Even within an explanation of a single topic, Bogard meanders to the point of confusion. He alludes to Paris’ outdoor lighting program, detours for seven pages to discuss the history of street lights in Paris, and then returns to describe his interview with the Paris lighting director, a fascinating gentleman responsible for the exquisite golden glow of everything from the Eiffel Tower to the Louvre’s Cour Carrée. Once you’ve acclimated to the almost stream-of-consciousness chronology, though, one of the biggest strengths of the book is its interviews with a wide variety of dark sky advocates, cancer researchers, astronomers, authors, biologists, night-shift workers, and even a campus minister. They serve as an impressive survey of the many aspects of human life impacted by artificial light at night, and provide introductions to other avenues of inquiry for interested readers.
The writing itself fluctuates between occasional moments of extraordinary poetry:
…on nights when the lake calms, I pull the ancient aluminum canoe from under the cedar trees and push it into water heavy like black oil, though clean and clear and cool. I back from dark shoreline shadows, paddling through stars, and raise a gold moon from the trees.
and frequent moments of unbelievable clunkiness, when I had to re-read a sentence several times in order to parse it.† It is clear that Bogard loves writing and the written word, for he weaves in quotes from many great writers — Thoreau, Dickens, Tanizaki, Stevenson — about night and the dark; however, this in some ways works to his detriment, because after reading Robert Louis Stevenson’s description of lamplighters “speeding up the street and, at measured intervals, knocking another luminous hole into the dusk,” the bar for beautiful writing is most definitely raised.
On the subject of poets and writers, I feel I would be remiss if I did not mention the moment in The End of Night when Bogard visits Ken Lamberton, a writer and naturalist who won the John Burroughs Medal for his book Wilderness and Razor Wire, which he wrote during his twelve-year stint in prison. Regarding this, Bogard said “I don’t know the whole story of why Ken was in prison. I’ve heard he made a mistake, and that maybe there was a judge who wanted to send a message.” My curiosity wouldn’t have been piqued if he hadn’t said this; people go to prison for any number of reasons. However, Bogard’s equivocation prompted me to do a bit of digging, and within a few moments of Googling I discovered that Lamberton, who was formerly a science teacher, was imprisoned for raping a 14-year-old student. I feel it goes without saying that this is not the sort of thing one brushes aside with a casual “I’ve heard he made a mistake.”†† This dismissive aside, combined with the lack of fact-checking I mentioned above, made it quite difficult for me to trust Bogard’s perspective on the material he was describing.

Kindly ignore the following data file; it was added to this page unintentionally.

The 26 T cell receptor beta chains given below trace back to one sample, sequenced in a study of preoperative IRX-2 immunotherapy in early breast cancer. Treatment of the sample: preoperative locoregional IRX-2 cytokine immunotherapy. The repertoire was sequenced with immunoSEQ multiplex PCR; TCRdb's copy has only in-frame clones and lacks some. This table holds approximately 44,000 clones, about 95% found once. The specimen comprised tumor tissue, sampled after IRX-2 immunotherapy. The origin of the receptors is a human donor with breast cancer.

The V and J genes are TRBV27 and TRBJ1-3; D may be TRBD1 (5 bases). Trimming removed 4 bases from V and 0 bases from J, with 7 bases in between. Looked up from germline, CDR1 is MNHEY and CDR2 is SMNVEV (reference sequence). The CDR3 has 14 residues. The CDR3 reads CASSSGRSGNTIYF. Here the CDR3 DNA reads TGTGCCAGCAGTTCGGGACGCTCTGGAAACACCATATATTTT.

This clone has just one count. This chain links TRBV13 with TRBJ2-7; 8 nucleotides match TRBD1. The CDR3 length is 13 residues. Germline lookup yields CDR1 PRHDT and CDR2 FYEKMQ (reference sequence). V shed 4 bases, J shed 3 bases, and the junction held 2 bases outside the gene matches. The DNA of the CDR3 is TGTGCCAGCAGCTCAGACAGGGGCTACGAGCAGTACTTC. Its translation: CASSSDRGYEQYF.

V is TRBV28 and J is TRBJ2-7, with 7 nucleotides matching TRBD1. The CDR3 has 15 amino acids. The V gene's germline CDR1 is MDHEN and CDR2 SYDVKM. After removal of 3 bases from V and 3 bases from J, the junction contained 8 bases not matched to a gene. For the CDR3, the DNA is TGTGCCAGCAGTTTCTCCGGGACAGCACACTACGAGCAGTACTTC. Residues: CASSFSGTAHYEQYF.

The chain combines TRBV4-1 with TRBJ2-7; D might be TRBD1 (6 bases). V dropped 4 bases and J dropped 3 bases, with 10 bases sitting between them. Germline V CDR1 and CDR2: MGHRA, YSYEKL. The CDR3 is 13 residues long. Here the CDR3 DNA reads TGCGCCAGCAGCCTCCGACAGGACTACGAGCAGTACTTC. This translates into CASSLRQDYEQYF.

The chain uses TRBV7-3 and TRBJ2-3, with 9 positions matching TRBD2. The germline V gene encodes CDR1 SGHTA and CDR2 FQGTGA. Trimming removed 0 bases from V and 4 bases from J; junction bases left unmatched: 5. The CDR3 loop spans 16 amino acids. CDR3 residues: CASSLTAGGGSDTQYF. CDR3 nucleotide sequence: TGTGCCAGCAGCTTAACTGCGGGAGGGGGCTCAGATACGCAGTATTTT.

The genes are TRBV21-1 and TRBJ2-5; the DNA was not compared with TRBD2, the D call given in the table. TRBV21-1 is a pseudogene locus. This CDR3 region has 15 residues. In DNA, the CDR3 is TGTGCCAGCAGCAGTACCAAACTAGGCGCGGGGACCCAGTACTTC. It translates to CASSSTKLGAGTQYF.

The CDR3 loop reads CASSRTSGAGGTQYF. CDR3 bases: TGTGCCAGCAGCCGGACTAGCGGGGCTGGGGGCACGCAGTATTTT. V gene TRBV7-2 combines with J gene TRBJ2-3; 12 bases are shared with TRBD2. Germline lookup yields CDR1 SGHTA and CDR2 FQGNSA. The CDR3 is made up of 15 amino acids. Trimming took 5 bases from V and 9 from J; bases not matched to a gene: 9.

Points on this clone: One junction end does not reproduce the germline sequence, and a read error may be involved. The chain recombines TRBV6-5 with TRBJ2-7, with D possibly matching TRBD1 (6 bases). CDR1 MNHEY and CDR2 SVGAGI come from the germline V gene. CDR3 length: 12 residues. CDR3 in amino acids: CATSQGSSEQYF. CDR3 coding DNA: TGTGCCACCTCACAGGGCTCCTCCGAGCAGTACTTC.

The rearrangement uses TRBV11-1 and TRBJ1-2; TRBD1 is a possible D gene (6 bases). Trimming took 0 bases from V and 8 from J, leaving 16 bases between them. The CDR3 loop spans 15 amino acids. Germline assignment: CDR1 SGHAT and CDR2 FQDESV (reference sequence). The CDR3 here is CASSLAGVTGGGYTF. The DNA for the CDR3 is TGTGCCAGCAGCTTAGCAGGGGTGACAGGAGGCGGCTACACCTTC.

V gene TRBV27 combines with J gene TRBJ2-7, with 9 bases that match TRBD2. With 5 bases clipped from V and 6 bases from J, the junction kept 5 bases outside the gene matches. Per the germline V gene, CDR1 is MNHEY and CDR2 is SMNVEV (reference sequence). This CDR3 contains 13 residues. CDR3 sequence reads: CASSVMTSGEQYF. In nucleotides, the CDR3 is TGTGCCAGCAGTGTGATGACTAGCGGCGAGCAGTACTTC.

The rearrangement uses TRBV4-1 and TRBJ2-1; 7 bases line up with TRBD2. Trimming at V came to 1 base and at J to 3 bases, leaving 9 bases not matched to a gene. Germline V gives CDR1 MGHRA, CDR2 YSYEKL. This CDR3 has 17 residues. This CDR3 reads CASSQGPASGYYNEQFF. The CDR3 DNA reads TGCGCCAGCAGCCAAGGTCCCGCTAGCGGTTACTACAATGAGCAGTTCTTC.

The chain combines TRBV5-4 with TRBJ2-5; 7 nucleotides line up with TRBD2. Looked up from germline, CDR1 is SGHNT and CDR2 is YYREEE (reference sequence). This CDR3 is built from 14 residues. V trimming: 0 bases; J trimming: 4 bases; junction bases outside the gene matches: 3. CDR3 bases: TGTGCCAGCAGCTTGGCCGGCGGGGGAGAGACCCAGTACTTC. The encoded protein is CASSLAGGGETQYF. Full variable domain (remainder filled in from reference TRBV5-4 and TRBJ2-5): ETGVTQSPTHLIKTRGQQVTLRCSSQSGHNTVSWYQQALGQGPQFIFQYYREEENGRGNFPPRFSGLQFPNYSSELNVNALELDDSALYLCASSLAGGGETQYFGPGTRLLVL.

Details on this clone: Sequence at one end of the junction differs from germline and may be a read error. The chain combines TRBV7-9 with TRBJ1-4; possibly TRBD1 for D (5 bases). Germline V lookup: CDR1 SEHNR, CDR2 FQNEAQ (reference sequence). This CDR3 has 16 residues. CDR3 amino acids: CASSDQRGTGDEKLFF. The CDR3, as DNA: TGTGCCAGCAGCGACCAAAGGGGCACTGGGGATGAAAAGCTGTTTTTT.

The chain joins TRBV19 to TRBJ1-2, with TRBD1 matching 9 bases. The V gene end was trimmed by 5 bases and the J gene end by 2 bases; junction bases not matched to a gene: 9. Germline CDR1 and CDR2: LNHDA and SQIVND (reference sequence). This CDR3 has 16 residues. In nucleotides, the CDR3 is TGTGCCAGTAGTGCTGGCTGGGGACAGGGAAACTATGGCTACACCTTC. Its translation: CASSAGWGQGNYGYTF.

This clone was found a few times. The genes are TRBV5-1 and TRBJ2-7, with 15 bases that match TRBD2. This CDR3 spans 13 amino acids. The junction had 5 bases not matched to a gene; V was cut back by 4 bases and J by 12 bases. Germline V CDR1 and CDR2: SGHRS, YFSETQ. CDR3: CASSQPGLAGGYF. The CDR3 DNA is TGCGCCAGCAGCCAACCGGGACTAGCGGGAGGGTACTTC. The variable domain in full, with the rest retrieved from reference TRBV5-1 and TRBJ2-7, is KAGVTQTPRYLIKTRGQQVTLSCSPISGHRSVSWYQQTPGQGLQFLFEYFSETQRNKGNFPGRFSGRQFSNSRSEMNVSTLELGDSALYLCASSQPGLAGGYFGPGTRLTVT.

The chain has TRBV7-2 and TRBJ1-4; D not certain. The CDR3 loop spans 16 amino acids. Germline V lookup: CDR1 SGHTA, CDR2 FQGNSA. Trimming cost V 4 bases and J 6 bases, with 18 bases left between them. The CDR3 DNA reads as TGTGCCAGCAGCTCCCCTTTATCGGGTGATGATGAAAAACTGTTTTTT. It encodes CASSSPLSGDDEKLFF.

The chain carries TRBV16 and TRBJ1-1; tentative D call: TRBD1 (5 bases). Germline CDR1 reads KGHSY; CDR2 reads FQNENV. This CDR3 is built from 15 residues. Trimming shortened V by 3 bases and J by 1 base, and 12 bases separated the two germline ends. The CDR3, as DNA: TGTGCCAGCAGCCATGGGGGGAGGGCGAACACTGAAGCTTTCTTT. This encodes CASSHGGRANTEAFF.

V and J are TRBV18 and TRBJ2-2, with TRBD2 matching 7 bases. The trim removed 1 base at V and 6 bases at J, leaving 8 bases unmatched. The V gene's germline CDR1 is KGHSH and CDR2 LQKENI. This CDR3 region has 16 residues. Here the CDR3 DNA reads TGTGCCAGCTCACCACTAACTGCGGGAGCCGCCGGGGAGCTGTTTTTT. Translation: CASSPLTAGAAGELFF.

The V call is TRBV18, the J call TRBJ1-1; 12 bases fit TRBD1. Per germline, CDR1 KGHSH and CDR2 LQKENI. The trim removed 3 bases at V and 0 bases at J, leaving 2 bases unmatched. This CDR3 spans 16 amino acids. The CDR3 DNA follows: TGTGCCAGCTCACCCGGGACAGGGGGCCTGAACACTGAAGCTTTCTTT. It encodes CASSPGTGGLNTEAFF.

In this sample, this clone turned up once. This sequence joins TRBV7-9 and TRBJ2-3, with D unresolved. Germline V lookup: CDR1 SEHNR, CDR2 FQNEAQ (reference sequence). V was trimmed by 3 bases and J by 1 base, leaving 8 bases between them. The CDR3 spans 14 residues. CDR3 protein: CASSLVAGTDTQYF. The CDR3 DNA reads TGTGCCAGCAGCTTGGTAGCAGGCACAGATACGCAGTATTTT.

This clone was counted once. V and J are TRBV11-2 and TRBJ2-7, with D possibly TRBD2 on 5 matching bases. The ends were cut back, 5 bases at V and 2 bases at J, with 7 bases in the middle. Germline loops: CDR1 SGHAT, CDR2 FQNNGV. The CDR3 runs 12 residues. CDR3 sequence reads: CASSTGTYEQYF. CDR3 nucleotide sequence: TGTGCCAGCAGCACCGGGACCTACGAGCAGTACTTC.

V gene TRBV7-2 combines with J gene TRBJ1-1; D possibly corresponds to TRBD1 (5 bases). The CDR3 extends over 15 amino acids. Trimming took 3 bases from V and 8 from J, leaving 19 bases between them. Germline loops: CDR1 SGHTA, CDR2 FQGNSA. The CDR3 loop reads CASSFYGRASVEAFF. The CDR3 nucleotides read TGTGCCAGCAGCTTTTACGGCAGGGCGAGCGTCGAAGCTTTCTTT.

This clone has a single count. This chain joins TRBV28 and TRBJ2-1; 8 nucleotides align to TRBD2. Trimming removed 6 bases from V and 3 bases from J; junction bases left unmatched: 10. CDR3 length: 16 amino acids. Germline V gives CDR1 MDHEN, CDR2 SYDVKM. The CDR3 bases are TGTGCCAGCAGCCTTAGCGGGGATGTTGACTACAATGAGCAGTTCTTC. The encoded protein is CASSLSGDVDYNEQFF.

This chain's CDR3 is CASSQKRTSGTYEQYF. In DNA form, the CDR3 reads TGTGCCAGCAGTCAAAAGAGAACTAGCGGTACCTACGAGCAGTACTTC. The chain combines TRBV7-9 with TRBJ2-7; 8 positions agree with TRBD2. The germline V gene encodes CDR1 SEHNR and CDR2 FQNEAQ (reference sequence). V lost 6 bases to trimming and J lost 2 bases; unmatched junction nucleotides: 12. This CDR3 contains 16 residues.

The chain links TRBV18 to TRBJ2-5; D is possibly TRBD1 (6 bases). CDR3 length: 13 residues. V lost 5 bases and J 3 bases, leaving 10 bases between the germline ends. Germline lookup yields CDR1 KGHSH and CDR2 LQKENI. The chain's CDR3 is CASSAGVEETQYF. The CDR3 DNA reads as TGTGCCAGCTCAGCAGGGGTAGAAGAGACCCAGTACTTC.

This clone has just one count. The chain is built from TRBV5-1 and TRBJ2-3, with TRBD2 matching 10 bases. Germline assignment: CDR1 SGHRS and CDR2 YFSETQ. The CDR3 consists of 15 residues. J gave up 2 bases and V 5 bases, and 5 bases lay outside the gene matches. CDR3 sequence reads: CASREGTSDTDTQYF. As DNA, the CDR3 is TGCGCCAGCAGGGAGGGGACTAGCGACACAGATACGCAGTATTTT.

With all that said, The End of Night is a solid introduction to an interesting cultural problem. It was a very bittersweet read, because it taught me I’d lost something I never knew I had any reason to miss, but I found it highly worthwhile. While the book is a relatively broad-but-not-deep survey of the far-reaching impact of artificial light at night, it’s a good primer for a novice, and it’s well-referenced enough to allow readers to sink their teeth in if they want to. It’s not likely to be a book I regularly refer back to — instead, I’m interested in some of the books Bogard references — but even if all I take away from The End of Night is a better understanding of light pollution and a newfound enthusiasm for dark sky advocacy, I’d consider it more than worth the read.
†I diagrammed one of these especially clunky sentences…by hand, because sometimes I am ridiculous and I was trying to prove a point.
††I would also be remiss if I didn’t add a caveat here. My issue is not with Bogard quoting a convicted child molester — Lamberton served his time, and while his actions were appalling, they have no bearing on his abilities as a naturalist or a writer — but rather with such a casual dismissal of a very serious crime.